Okay, let’s get the elephant in the room out into the open… Roctavian is expensive! And I mean REALLY EXPENSIVE!!!! I saw figures that suggest that a single treatment with Roctavian will cost $3million MORE than the current Factor VIII treatment. This is the cost the company BioMarin will charge in order to just breakeven from development in 5-8 years. BUT if you have haemophilia, you’d think this was worth every cent… and I would agree 100%!
Another potential problem is that a person might already have antibodies against AAV5, in which case their immune system will neutralise the treatment before it has an effect. At the moment patients are screened for these antibodies before receiving treatment. It may be that in the future, different viruses could be used to deliver the treatment to get around this as the antibodies do seem to be serotype dependent, i.e. if you have antibodies to AAV5 then maybe AAV3 would work?
There are some concerns about the oncogenic potential of gene therapy, but it seems the risk is pretty low with AAVs. The new genetic material isn’t incorporated into the genome of the cell, it sits outside of this, and so it is not passed on to daughter cells during cell division. As long as this remains the case, it is very unlikely that the new material could trigger a cell to become cancerous. However, because there is a concern there is a 7-year safety study that is 6 years in and hasn’t shown any problems with cancer risk or severe side effects (compare this amount of safety data to the Covid vaccines we all lined up for which only had a few months of safety data!).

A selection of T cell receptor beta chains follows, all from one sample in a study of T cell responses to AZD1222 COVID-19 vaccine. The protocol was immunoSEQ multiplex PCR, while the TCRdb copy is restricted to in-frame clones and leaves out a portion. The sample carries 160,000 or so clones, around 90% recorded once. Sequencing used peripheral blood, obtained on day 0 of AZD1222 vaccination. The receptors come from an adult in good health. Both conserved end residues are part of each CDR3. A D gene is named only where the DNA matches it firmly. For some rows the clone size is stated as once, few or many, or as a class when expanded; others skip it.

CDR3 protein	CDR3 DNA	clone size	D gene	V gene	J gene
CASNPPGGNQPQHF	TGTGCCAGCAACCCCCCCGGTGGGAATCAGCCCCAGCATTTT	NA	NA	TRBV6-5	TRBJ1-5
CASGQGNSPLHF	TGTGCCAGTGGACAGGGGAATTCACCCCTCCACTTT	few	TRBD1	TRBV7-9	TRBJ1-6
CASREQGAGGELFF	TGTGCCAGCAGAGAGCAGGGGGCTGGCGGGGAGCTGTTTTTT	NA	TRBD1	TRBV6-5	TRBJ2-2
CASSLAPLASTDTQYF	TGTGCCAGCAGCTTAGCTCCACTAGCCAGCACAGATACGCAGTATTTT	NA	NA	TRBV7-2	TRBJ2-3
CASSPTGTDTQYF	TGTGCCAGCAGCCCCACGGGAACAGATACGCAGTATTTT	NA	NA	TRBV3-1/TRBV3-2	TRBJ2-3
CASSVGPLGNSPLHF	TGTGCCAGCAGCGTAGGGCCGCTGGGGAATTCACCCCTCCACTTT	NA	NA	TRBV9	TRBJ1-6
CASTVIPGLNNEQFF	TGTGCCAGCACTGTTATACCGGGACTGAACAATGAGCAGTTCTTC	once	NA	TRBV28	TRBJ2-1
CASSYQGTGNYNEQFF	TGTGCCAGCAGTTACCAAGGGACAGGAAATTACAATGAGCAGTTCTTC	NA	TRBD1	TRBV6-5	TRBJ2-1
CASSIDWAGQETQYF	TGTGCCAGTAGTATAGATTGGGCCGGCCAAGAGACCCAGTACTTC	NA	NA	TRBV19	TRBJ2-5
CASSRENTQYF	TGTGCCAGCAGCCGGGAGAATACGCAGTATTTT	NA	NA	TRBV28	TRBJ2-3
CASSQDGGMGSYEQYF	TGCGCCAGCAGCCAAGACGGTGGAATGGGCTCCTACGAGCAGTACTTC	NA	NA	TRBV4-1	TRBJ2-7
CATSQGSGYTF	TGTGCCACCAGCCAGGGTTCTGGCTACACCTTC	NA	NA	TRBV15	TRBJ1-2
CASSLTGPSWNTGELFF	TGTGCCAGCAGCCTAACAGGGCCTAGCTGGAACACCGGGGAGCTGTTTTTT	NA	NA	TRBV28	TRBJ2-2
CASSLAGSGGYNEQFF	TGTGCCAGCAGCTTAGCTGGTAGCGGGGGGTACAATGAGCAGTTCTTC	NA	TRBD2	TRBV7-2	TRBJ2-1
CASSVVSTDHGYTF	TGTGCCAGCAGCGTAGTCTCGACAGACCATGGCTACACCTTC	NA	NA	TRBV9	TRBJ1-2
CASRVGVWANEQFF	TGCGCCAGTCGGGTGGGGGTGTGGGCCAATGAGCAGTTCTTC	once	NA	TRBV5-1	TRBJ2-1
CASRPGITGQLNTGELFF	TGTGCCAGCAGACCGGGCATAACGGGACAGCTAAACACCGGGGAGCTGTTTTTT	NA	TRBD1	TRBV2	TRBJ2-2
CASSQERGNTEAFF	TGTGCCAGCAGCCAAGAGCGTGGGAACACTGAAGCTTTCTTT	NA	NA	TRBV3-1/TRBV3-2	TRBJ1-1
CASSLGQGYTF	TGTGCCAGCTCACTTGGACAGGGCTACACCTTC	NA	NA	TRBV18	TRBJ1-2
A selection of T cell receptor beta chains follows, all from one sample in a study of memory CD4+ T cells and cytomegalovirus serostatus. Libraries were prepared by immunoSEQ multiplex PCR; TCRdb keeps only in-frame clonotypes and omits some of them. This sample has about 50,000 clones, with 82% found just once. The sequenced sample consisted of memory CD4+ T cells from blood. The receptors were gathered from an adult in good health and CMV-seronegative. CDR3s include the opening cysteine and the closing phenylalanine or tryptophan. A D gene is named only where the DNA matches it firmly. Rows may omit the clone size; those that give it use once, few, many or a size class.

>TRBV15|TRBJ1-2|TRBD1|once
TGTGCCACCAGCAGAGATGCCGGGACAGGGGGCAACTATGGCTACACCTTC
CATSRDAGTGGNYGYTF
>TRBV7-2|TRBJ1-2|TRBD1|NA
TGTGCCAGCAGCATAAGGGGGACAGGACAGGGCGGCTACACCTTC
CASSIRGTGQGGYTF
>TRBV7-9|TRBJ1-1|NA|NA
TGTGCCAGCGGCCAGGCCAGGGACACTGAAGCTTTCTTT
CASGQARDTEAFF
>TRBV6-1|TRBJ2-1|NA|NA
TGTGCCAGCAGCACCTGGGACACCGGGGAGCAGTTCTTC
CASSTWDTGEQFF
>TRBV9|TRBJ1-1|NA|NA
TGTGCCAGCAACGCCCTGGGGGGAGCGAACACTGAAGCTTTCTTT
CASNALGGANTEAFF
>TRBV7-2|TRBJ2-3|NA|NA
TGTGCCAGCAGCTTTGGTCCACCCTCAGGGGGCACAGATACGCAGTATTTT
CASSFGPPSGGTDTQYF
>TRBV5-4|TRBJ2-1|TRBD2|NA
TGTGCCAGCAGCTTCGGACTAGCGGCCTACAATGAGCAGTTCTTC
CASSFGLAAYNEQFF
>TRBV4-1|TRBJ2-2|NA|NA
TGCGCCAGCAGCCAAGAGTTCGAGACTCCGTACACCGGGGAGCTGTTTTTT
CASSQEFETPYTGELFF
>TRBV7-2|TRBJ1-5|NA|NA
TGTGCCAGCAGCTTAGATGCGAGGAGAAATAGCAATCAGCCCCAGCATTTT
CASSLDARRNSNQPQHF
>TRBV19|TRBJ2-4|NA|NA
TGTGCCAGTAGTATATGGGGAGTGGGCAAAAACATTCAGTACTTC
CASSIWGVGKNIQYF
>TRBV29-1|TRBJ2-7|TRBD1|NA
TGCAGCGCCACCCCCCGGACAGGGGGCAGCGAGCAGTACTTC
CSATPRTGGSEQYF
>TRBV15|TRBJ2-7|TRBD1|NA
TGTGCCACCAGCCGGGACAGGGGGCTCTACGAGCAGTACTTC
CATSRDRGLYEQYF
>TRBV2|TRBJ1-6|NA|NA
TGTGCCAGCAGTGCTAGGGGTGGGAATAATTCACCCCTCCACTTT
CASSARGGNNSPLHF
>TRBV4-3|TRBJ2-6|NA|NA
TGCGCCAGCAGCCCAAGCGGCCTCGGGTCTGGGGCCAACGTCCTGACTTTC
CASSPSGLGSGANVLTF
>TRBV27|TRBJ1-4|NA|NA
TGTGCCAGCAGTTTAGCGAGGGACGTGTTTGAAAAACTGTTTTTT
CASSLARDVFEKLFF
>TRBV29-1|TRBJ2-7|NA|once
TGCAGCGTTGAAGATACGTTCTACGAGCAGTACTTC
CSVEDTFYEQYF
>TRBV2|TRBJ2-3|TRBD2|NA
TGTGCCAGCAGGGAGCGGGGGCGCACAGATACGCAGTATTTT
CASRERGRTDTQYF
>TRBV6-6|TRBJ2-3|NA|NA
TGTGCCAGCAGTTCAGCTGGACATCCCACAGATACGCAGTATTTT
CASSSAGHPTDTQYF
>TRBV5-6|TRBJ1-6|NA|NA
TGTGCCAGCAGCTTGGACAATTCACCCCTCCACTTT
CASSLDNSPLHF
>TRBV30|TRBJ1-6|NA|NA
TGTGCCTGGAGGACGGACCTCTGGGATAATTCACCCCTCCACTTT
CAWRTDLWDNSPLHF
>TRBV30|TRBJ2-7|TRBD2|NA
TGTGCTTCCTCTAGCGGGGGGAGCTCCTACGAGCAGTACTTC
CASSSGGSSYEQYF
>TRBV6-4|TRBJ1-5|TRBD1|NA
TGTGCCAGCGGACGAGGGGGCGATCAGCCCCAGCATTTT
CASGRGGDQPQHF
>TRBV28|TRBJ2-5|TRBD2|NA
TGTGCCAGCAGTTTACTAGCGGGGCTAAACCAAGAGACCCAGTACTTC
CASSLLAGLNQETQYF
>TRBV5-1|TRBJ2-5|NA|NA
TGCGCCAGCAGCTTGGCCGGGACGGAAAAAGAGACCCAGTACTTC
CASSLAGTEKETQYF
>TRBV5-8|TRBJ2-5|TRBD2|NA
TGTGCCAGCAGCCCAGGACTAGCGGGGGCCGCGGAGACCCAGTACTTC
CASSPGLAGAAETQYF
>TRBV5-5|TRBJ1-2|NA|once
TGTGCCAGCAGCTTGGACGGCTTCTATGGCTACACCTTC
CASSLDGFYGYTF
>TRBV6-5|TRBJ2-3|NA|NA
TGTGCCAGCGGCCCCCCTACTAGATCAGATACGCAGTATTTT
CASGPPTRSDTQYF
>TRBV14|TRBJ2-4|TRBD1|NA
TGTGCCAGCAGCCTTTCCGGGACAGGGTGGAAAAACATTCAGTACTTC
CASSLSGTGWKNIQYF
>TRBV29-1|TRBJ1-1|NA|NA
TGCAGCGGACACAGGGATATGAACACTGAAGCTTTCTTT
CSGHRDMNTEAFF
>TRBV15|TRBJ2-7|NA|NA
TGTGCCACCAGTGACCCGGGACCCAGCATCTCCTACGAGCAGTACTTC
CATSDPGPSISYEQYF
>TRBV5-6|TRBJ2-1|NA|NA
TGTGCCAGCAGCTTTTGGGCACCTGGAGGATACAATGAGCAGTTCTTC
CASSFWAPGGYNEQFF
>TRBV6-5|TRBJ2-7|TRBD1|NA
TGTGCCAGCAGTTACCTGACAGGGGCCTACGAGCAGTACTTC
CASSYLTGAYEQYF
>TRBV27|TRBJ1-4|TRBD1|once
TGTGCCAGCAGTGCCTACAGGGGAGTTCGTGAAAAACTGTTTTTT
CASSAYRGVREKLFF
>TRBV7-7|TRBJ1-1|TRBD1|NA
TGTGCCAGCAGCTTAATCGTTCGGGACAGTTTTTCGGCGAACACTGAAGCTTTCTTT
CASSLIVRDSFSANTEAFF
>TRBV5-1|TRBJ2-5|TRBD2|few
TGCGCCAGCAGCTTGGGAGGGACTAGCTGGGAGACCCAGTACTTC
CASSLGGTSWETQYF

The final issue is around duration. It is unclear how long an infusion of Roctavian will last. The manufacturers estimate a single infusion will last at least 8 years which is pretty good. It’s a shame it’s not permanent but a single infusion replacing >1000 infusions has got to be a good thing! If the patient has antibodies to AAV5 unfortunately they can’t have the treatment. Added to this, once a patient has been given the treatment it is not known if this treatment will trigger the development of antibodies thereby preventing them having further doses and they would relapse. It is also unclear how long it would take for someone to produce antibodies because of repeat Roctavian infusions, for that we’ll just have to wait and see.
So, what next? Well, Roctavian has just been recommended for approval by the European Medicines Agency so it may become available in the EU very soon. I suspect the UK will follow as well, especially given the public disgrace the Infected Blood Inquiry is uncovering. The US are being a little more cautious in that they are waiting until the 7-year safety study has finished, but I suspect they will move pretty fast after that as it is the first time we have had a good and safe treatment for this horrible condition.
And here’s some more food for thought… we’re only just starting with this technology with haemophilia… this technology could be used for ANY single gene defect where an AAV is used to insert a correct gene into a cell… research is ongoing for retinal diseases, Alpha-1-antitrypsin deficiency, muscular dystrophies, Parkinson’s disease, Batten disease, cystic fibrosis, Alzheimer’s, spinal muscular atrophy, etc, etc… just imagine the potential benefits! Isn’t microbiology great? :-)